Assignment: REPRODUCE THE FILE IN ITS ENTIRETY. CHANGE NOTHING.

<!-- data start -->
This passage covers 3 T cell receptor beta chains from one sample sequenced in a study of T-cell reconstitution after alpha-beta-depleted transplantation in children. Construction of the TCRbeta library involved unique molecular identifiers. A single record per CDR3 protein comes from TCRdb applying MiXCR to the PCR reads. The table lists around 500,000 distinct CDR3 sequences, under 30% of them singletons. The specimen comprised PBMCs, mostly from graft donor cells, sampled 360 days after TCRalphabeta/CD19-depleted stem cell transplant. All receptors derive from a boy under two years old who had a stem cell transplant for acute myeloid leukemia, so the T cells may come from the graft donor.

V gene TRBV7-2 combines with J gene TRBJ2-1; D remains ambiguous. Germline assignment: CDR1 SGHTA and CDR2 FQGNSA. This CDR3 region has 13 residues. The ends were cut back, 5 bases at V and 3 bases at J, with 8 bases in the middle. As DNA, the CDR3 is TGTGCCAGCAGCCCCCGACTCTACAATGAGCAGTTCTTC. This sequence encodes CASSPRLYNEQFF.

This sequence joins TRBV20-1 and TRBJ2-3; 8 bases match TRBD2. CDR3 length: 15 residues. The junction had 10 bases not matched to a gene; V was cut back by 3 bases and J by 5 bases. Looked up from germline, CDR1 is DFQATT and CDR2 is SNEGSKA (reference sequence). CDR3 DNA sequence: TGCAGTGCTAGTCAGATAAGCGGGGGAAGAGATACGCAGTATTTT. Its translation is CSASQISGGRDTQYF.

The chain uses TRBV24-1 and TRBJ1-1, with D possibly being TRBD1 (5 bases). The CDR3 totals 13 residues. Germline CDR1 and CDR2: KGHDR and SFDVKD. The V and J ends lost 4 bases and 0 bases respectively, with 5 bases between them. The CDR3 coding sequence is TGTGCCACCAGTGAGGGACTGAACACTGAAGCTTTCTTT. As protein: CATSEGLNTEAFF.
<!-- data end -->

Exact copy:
This passage covers 3 T cell receptor beta chains from one sample sequenced in a study of T-cell reconstitution after alpha-beta-depleted transplantation in children. Construction of the TCRbeta library involved unique molecular identifiers. A single record per CDR3 protein comes from TCRdb applying MiXCR to the PCR reads. The table lists around 500,000 distinct CDR3 sequences, under 30% of them singletons. The specimen comprised PBMCs, mostly from graft donor cells, sampled 360 days after TCRalphabeta/CD19-depleted stem cell transplant. All receptors derive from a boy under two years old who had a stem cell transplant for acute myeloid leukemia, so the T cells may come from the graft donor.

V gene TRBV7-2 combines with J gene TRBJ2-1; D remains ambiguous. Germline assignment: CDR1 SGHTA and CDR2 FQGNSA. This CDR3 region has 13 residues. The ends were cut back, 5 bases at V and 3 bases at J, with 8 bases in the middle. As DNA, the CDR3 is TGTGCCAGCAGCCCCCGACTCTACAATGAGCAGTTCTTC. This sequence encodes CASSPRLYNEQFF.

This sequence joins TRBV20-1 and TRBJ2-3; 8 bases match TRBD2. CDR3 length: 15 residues. The junction had 10 bases not matched to a gene; V was cut back by 3 bases and J by 5 bases. Looked up from germline, CDR1 is DFQATT and CDR2 is SNEGSKA (reference sequence). CDR3 DNA sequence: TGCAGTGCTAGTCAGATAAGCGGGGGAAGAGATACGCAGTATTTT. Its translation is CSASQISGGRDTQYF.

The chain uses TRBV24-1 and TRBJ1-1, with D possibly being TRBD1 (5 bases). The CDR3 totals 13 residues. Germline CDR1 and CDR2: KGHDR and SFDVKD. The V and J ends lost 4 bases and 0 bases respectively, with 5 bases between them. The CDR3 coding sequence is TGTGCCACCAGTGAGGGACTGAACACTGAAGCTTTCTTT. As protein: CATSEGLNTEAFF.